While many of MCP’s patients have been the impoverished and working-class people of neighborhoods like Strawberry Mansion, to its north the hospital borders East Falls, a well-to-do district where Governor Ed Rendell, U.S. Senator Arlen Specter, and Rep. Chaka Fattah live. These high-profile neighbors have proved crucial in the fight to keep MCP open. But as patients, East Falls residents increasingly patronize upscale Center City hospitals.
Partly, this is due to the failure of MCP Hospital’s academic overseers, most recently Drexel University College of Medicine, to cultivate relationships with private physicians that could bring in well-insured clients. To be a moneymaking hospital in today’s market, it helps to do the sort of complex procedures well reimbursed by insurers or the federal government. For example, a wrinkle in the Medicare system explains why so many companies have opened “heart centers” in the past few years — surgery on the heart is among the most lavishly reimbursed by Medicare. Unless a community hospital like MCP can attract the well insured, it’s at risk.
As more such hospitals close, cities like Philadelphia are moving to a two-tiered health system. “If you have good insurance and want a hip replacement, there are plenty of nice hospitals that will schedule you at your convenience,” says Dr. Steven Peitzman, a longtime MCP physician who has written a history of the Woman’s Medical College and its successor. “Whereas if you’re wheezing with the worst asthma attack of your life, there isn’t likely to be a hospital nearby.”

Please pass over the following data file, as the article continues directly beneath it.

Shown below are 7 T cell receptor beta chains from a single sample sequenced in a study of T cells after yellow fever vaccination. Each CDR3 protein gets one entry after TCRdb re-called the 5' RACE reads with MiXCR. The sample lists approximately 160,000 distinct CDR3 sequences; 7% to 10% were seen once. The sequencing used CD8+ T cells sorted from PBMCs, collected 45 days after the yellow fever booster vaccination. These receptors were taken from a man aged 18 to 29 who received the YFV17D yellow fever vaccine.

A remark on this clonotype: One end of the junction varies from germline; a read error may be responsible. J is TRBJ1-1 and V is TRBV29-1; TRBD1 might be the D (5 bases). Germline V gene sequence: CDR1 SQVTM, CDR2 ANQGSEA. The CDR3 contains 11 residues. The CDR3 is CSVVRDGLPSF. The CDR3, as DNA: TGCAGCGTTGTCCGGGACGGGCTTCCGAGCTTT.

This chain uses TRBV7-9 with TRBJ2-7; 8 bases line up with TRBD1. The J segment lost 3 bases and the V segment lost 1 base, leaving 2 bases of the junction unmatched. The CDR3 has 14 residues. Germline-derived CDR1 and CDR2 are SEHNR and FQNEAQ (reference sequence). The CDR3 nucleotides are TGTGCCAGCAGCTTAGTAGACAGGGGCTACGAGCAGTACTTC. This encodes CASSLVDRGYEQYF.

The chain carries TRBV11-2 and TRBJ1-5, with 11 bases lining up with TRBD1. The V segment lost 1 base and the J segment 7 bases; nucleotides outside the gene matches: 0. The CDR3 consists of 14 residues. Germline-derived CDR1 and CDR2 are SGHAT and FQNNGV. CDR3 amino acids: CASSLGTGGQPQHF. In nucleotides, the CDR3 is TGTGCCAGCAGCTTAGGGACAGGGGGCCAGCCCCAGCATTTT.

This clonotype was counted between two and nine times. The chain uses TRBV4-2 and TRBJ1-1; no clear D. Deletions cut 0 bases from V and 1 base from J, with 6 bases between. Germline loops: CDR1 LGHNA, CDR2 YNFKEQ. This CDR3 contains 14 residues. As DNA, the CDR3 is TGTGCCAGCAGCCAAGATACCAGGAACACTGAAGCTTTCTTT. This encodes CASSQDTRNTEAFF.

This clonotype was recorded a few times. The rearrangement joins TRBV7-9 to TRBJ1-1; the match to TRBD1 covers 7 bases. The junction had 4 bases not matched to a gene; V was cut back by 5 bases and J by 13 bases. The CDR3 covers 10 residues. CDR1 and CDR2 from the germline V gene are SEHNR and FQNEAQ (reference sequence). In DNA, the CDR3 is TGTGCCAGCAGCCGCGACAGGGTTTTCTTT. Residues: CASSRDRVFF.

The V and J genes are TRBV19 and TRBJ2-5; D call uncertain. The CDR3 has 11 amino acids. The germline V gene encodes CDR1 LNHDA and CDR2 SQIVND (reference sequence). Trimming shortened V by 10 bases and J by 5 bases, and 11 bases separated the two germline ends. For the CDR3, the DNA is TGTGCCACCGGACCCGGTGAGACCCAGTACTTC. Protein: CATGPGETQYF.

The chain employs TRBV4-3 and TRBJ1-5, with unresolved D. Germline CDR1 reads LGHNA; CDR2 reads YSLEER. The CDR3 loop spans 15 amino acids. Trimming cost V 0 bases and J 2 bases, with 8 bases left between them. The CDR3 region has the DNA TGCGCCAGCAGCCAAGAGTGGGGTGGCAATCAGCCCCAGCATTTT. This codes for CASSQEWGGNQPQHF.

Around the time Tenet was negotiating to run MCP, Thomas Morgan, a community activist who has lived his entire life on the same quiet block in the Germantown neighborhood where Grace Kelly’s family lived, was diagnosed with a thyroid disorder and kidney failure. On September 4, 1999 — his 44th birthday — Morgan, who has four children and works nights as a toll collector, went on dialysis for the first time. The procedure required at least 15 hours in the hospital each week, but there was a silver lining. It turns out that universal health care already exists for one kind of patient in America — the dialysis patient.
Under a 1972 law, passed after an end-stage kidney disease patient testified before the House Ways and Means Committee while undergoing dialysis in the committee room, Congress expanded Medicare to fully fund the medical costs of kidney patients, whether or not they have private insurance. When it comes to dialysis, the American health care system actually lives up to its promise, says Dr. Walter Tsou, a former Philadelphia health commissioner. “The solution to the crisis at MCP and every health care facility in Philadelphia and the nation,” he says, “is a properly financed, single-payer, national health-insurance program like this.”